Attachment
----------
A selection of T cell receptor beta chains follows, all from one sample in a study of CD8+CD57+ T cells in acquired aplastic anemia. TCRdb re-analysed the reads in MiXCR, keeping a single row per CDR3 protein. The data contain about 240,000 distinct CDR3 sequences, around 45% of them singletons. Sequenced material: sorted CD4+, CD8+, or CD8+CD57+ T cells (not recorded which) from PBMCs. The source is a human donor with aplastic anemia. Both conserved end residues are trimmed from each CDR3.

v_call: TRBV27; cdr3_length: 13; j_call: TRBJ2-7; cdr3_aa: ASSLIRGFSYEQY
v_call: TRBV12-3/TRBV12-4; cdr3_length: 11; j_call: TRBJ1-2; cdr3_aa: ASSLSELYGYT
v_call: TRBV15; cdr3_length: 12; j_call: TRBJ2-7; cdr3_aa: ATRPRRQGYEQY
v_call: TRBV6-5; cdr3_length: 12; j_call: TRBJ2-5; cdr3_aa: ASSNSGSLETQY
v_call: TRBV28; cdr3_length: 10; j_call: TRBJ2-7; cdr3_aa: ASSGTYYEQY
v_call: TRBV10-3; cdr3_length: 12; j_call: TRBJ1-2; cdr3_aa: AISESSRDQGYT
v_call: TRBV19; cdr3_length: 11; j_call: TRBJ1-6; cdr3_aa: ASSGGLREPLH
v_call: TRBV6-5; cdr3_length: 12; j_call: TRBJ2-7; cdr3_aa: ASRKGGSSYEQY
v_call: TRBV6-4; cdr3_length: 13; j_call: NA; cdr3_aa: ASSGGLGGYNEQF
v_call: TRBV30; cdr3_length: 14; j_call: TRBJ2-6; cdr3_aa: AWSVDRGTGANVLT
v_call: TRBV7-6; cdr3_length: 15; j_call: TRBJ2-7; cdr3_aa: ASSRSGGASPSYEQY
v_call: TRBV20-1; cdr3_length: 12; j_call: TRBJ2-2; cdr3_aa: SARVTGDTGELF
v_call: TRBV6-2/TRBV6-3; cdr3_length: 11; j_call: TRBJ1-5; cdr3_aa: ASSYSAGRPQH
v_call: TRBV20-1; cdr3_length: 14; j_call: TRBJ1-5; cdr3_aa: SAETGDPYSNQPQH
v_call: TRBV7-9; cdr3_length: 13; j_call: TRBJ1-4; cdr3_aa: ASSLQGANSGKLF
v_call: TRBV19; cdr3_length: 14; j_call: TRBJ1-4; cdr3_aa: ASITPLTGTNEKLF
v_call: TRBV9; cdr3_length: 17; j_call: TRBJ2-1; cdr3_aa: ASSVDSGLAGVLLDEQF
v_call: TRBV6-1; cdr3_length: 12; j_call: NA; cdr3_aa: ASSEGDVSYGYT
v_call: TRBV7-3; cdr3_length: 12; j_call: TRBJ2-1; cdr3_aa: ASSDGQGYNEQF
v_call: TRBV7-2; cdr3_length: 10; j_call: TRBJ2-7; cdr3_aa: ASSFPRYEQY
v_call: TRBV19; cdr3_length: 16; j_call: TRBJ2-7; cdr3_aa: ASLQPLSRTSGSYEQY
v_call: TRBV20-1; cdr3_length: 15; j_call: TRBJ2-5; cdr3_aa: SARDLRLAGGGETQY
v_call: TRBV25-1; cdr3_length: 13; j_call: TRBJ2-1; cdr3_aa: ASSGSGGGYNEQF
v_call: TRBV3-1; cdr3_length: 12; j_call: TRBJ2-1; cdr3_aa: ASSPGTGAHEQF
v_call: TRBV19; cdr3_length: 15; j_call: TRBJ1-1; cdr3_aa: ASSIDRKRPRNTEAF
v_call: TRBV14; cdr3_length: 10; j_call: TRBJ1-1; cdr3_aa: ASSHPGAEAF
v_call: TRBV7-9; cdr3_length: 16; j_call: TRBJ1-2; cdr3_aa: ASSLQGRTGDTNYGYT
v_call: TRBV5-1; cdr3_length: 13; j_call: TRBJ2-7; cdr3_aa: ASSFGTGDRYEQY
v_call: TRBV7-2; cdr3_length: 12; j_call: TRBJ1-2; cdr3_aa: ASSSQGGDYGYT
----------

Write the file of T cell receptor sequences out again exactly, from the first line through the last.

A selection of T cell receptor beta chains follows, all from one sample in a study of CD8+CD57+ T cells in acquired aplastic anemia. TCRdb re-analysed the reads in MiXCR, keeping a single row per CDR3 protein. The data contain about 240,000 distinct CDR3 sequences, around 45% of them singletons. Sequenced material: sorted CD4+, CD8+, or CD8+CD57+ T cells (not recorded which) from PBMCs. The source is a human donor with aplastic anemia. Both conserved end residues are trimmed from each CDR3.

v_call: TRBV27; cdr3_length: 13; j_call: TRBJ2-7; cdr3_aa: ASSLIRGFSYEQY
v_call: TRBV12-3/TRBV12-4; cdr3_length: 11; j_call: TRBJ1-2; cdr3_aa: ASSLSELYGYT
v_call: TRBV15; cdr3_length: 12; j_call: TRBJ2-7; cdr3_aa: ATRPRRQGYEQY
v_call: TRBV6-5; cdr3_length: 12; j_call: TRBJ2-5; cdr3_aa: ASSNSGSLETQY
v_call: TRBV28; cdr3_length: 10; j_call: TRBJ2-7; cdr3_aa: ASSGTYYEQY
v_call: TRBV10-3; cdr3_length: 12; j_call: TRBJ1-2; cdr3_aa: AISESSRDQGYT
v_call: TRBV19; cdr3_length: 11; j_call: TRBJ1-6; cdr3_aa: ASSGGLREPLH
v_call: TRBV6-5; cdr3_length: 12; j_call: TRBJ2-7; cdr3_aa: ASRKGGSSYEQY
v_call: TRBV6-4; cdr3_length: 13; j_call: NA; cdr3_aa: ASSGGLGGYNEQF
v_call: TRBV30; cdr3_length: 14; j_call: TRBJ2-6; cdr3_aa: AWSVDRGTGANVLT
v_call: TRBV7-6; cdr3_length: 15; j_call: TRBJ2-7; cdr3_aa: ASSRSGGASPSYEQY
v_call: TRBV20-1; cdr3_length: 12; j_call: TRBJ2-2; cdr3_aa: SARVTGDTGELF
v_call: TRBV6-2/TRBV6-3; cdr3_length: 11; j_call: TRBJ1-5; cdr3_aa: ASSYSAGRPQH
v_call: TRBV20-1; cdr3_length: 14; j_call: TRBJ1-5; cdr3_aa: SAETGDPYSNQPQH
v_call: TRBV7-9; cdr3_length: 13; j_call: TRBJ1-4; cdr3_aa: ASSLQGANSGKLF
v_call: TRBV19; cdr3_length: 14; j_call: TRBJ1-4; cdr3_aa: ASITPLTGTNEKLF
v_call: TRBV9; cdr3_length: 17; j_call: TRBJ2-1; cdr3_aa: ASSVDSGLAGVLLDEQF
v_call: TRBV6-1; cdr3_length: 12; j_call: NA; cdr3_aa: ASSEGDVSYGYT
v_call: TRBV7-3; cdr3_length: 12; j_call: TRBJ2-1; cdr3_aa: ASSDGQGYNEQF
v_call: TRBV7-2; cdr3_length: 10; j_call: TRBJ2-7; cdr3_aa: ASSFPRYEQY
v_call: TRBV19; cdr3_length: 16; j_call: TRBJ2-7; cdr3_aa: ASLQPLSRTSGSYEQY
v_call: TRBV20-1; cdr3_length: 15; j_call: TRBJ2-5; cdr3_aa: SARDLRLAGGGETQY
v_call: TRBV25-1; cdr3_length: 13; j_call: TRBJ2-1; cdr3_aa: ASSGSGGGYNEQF
v_call: TRBV3-1; cdr3_length: 12; j_call: TRBJ2-1; cdr3_aa: ASSPGTGAHEQF
v_call: TRBV19; cdr3_length: 15; j_call: TRBJ1-1; cdr3_aa: ASSIDRKRPRNTEAF
v_call: TRBV14; cdr3_length: 10; j_call: TRBJ1-1; cdr3_aa: ASSHPGAEAF
v_call: TRBV7-9; cdr3_length: 16; j_call: TRBJ1-2; cdr3_aa: ASSLQGRTGDTNYGYT
v_call: TRBV5-1; cdr3_length: 13; j_call: TRBJ2-7; cdr3_aa: ASSFGTGDRYEQY
v_call: TRBV7-2; cdr3_length: 12; j_call: TRBJ1-2; cdr3_aa: ASSSQGGDYGYT